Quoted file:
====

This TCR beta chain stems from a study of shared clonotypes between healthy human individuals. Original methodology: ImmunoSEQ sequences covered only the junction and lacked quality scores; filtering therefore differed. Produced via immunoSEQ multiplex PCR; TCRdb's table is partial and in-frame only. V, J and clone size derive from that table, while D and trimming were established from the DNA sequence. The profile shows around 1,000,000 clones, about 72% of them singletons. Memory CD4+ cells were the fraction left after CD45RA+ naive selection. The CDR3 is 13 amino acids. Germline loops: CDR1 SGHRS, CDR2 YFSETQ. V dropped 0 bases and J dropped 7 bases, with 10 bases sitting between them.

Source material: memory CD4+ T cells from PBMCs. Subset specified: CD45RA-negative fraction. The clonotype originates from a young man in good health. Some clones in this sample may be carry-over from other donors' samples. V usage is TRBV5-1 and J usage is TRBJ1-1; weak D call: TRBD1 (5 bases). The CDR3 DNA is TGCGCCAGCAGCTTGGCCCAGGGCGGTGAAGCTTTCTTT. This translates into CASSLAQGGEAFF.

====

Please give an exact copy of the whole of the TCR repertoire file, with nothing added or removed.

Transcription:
This TCR beta chain stems from a study of shared clonotypes between healthy human individuals. Original methodology: ImmunoSEQ sequences covered only the junction and lacked quality scores; filtering therefore differed. Produced via immunoSEQ multiplex PCR; TCRdb's table is partial and in-frame only. V, J and clone size derive from that table, while D and trimming were established from the DNA sequence. The profile shows around 1,000,000 clones, about 72% of them singletons. Memory CD4+ cells were the fraction left after CD45RA+ naive selection. The CDR3 is 13 amino acids. Germline loops: CDR1 SGHRS, CDR2 YFSETQ. V dropped 0 bases and J dropped 7 bases, with 10 bases sitting between them.

Source material: memory CD4+ T cells from PBMCs. Subset specified: CD45RA-negative fraction. The clonotype originates from a young man in good health. Some clones in this sample may be carry-over from other donors' samples. V usage is TRBV5-1 and J usage is TRBJ1-1; weak D call: TRBD1 (5 bases). The CDR3 DNA is TGCGCCAGCAGCTTGGCCCAGGGCGGTGAAGCTTTCTTT. This translates into CASSLAQGGEAFF.